This assessment of Suriyya al-Jadida should be complemented by three important observations. First of all, Suriyya al-Jadida was an independently-owned newspaper and not an official organ of the Syrian Social National Party. It is true that Sa’adeh was a regular contributor to it, but he had no control over its content. If Nordbruch had read Sa’adeh’s letters to George Bundaki, the editor and owner of Suriyya al-Jadida, he would have discovered that Sa’adeh was deeply annoyed by the paper’s pro-axis rhetoric and that, when Bundaki refused his advice, he decided to disassociate himself from it and to publish his own newspaper called al-Zawba’a. Secondly, it is unreasonable on the part of Nordbruch to attribute the pro-German and pro-Hitler propaganda of Suriyya al-Jadida to Sa’adeh when it was not Sa’adeh’s. If Suriyya al-Jadida had deemed it appropriate to promote the Protocols of the Elders of Zion it doesn’t mean that Sa’adeh shared its point of view on this matter or that he endorsed the Protocols. He cannot be held responsible for the actions and behaviours of other people. Thirdly, Sa’adeh is not the author of the article from which the above quotation from Suriyya al-Jadida is taken.

Ironically, Nordbruch included a complete translation of Sa’adeh’s directive to Suriyya al-Jadida:

1. The politics of the Syrian Nationalist Party is independent Syrian nation¬alist politics, which is not mixed with politics of any foreign power.
2. The politics of the Syrian Nationalist Party is not fascist.
3. The politics of the Syrian Nationalist Party is not National Socialist [nazi].
4. The poli¬tics of the Syrian Nationalist Party is not 'democratic'.
5. The politics of the Syrian Nationalist Party is neither communist nor Bolshevist.
6. The politics of the Syrian Nationalist Party are Syrian nationalist politics that submit to none other than the eighth basic principle [of the party]: 'Syria's interest is above all other interest.'
7. On this basis, the politics of Suriya al-Jadida are neither fascist, nor National Socialist, nor 'democratic', nor communist or Bolshevist; they are Syrian nationalist.
The next section is equally unambiguous and leaves the reader in no illusion where the party stood in relation the present battle:
12. At present, the political stand of the party towards France is one of attack against France and its Syrian policy, without closing all doors [for any future rapprochement]. The intention is to prompt France's convergence into the direction of the party.
13. The current political stand of the party towards the Rome-Berlin Axis is, in the first place, one of limited support to produce sufficient pressure on France and Britain to provoke a change of their negative stance towards Syria and its nationalist revival [nahda]. It is not meant to reflect trust in the politics of the said Axis or [to long for] the destruction of France and Britain.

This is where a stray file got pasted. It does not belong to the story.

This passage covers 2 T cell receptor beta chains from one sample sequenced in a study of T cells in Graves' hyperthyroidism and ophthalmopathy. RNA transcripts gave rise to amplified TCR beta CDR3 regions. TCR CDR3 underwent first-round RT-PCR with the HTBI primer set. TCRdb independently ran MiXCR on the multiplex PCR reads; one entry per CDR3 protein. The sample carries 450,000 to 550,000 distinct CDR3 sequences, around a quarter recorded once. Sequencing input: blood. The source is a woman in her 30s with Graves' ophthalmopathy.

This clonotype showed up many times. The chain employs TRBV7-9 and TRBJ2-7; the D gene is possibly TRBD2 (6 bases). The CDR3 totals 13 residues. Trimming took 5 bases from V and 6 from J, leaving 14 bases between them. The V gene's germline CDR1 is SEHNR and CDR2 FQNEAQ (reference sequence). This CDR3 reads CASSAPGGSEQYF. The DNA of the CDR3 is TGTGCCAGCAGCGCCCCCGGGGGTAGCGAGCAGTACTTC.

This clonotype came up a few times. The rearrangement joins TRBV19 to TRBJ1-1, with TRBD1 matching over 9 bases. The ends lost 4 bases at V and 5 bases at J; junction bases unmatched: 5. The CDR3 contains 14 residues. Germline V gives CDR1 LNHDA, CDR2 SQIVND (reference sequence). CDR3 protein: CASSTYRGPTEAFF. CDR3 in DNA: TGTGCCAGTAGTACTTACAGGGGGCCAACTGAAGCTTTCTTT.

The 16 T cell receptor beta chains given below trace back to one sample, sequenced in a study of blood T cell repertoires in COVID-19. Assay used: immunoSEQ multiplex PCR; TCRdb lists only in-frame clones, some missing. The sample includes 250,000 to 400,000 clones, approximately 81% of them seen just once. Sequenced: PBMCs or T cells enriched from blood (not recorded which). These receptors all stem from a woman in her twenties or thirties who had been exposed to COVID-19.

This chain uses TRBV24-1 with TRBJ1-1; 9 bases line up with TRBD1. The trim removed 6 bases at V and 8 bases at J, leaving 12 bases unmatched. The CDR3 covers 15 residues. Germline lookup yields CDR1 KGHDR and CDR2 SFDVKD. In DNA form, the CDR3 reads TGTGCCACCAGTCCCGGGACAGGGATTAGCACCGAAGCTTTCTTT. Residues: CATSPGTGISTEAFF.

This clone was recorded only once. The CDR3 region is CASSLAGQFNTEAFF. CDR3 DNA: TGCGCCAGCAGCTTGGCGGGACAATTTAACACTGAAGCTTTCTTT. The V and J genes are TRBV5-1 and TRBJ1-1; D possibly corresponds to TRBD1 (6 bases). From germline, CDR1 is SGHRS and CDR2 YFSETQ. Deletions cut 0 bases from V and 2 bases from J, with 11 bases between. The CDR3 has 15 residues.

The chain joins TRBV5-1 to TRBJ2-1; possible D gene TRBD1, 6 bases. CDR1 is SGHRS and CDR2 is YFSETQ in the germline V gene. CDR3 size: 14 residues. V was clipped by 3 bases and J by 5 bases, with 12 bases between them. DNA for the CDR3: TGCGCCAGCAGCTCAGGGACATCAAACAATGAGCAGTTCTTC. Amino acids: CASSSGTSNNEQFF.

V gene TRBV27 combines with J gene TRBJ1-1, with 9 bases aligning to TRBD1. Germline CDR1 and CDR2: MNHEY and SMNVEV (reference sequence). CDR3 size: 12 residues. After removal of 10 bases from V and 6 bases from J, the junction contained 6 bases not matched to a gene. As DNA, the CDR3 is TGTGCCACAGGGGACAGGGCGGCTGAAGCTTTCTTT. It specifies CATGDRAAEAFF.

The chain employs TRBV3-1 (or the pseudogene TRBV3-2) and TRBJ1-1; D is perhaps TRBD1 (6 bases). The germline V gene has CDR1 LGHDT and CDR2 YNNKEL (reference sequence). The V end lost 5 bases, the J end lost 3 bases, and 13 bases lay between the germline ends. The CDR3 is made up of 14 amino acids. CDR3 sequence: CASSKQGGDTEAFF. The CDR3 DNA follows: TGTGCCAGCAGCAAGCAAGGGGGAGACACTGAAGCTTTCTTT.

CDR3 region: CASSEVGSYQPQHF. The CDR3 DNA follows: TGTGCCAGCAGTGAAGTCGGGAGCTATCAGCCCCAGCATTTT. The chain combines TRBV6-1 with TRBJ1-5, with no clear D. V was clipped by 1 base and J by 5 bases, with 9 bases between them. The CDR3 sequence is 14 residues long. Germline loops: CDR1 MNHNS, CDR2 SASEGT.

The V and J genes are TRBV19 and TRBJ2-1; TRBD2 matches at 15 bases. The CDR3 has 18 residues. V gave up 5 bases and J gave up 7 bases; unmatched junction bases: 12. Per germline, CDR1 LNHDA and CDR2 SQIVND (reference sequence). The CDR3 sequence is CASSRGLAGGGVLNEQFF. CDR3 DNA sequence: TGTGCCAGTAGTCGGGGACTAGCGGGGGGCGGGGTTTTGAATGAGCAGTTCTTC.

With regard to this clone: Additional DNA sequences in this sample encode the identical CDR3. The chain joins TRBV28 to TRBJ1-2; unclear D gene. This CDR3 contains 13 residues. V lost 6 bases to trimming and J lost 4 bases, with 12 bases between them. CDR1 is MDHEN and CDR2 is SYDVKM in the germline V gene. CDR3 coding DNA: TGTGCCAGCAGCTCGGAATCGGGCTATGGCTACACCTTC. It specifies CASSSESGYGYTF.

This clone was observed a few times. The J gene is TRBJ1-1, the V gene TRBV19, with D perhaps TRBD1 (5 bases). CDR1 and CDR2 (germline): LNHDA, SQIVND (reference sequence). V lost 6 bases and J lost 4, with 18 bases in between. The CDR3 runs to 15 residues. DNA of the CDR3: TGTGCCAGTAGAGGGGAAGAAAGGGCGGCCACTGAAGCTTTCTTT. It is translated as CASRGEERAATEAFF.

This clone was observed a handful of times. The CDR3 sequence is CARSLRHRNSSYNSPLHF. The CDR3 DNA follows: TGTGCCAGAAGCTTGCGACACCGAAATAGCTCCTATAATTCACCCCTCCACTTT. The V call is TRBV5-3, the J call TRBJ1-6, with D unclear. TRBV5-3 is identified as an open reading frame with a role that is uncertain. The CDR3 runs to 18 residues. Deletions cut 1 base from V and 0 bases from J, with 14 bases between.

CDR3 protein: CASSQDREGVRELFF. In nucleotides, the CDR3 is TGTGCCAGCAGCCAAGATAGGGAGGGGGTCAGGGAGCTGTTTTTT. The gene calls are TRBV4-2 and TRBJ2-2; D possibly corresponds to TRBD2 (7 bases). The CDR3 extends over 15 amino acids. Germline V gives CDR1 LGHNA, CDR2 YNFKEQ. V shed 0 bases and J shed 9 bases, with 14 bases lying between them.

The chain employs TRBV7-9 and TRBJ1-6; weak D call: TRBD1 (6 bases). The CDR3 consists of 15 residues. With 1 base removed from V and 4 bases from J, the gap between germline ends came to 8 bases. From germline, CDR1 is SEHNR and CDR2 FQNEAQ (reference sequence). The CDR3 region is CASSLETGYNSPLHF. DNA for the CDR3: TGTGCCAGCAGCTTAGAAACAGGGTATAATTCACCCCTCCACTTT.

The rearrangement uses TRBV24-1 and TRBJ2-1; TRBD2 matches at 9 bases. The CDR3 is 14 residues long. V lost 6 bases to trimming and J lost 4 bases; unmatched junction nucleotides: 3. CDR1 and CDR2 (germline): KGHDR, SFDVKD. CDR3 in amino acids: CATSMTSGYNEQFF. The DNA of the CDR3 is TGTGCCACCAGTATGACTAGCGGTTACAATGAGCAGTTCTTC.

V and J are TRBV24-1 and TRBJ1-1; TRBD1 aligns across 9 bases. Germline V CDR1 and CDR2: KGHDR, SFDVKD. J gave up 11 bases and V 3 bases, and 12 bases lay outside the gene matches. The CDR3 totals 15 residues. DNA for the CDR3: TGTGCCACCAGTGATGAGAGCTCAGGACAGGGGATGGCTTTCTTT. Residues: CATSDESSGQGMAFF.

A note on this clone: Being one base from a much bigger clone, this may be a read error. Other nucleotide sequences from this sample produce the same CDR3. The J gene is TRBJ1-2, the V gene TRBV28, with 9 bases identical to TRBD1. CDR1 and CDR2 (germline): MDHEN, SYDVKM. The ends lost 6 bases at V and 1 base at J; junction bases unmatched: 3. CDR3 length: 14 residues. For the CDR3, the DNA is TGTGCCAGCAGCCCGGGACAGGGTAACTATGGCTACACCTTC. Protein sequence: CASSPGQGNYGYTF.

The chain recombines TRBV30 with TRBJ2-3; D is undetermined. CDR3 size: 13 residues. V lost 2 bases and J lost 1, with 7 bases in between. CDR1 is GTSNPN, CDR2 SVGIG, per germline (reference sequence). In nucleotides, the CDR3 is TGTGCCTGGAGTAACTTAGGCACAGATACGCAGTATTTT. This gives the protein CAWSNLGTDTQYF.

14. The stand of the party towards the Berlin-Moscow axis is still in discussion.
15. As a result of [the mentioned] points 12, 13, 14, the administration and the editorial board of Suriya al-Jadida have to avoid any unrestricted support for Rome and Berlin, and to direct their attack against France and Britain [based on nothing but] a Syrian nationalist perspective - and not from a perspective [that would take position in] the dogmatic or ideological conflicts between the totalitarian [al-kulliyya] and the democratic camps.

Nordbruch believes that these guidelines were issued for tactical reasons and not out of political sincerity: “In the light of rumours about Sa'ada's links to the Axis, such guidelines were required to avoid arrests and political persecutions.” But the guidelines were issued by Sa’adeh well after the campaign of “arrests and political persecutions” against his followers had started. Nor did he attempt to abandon or modify them after France was defeated and Vichy took control of Syria and Lebanon. If the guidelines were a mere tactical manoeuvre, as Nordbruch seems to suggest, Sa’adeh would have revised some of them to appease the new French regime in the Levant.

Sa’adeh issued these guidelines and followed them in all his publications during and after the war because ideological integrity was crucial for him. He believed that nothing should ever be allowed to interfere with or influence the independence of Syrian thought and its development. He made this point crystal clear in his first platform speech of 1935 and repeated it many times after that.

Conclusion
If Nordbruch had questioned the received views on Antun Sa’adeh and the Syrian Social Nationalist Party rather than accept them on face value, he would have achieved something. Instead, he rehashes some old ideas from the literature and moulds them to suit his purpose without questioning their accuracy or reliability. On a more positive note, his analysis serves to highlight, yet again, how much more research is needed before we can come to grips with Sa’adeh.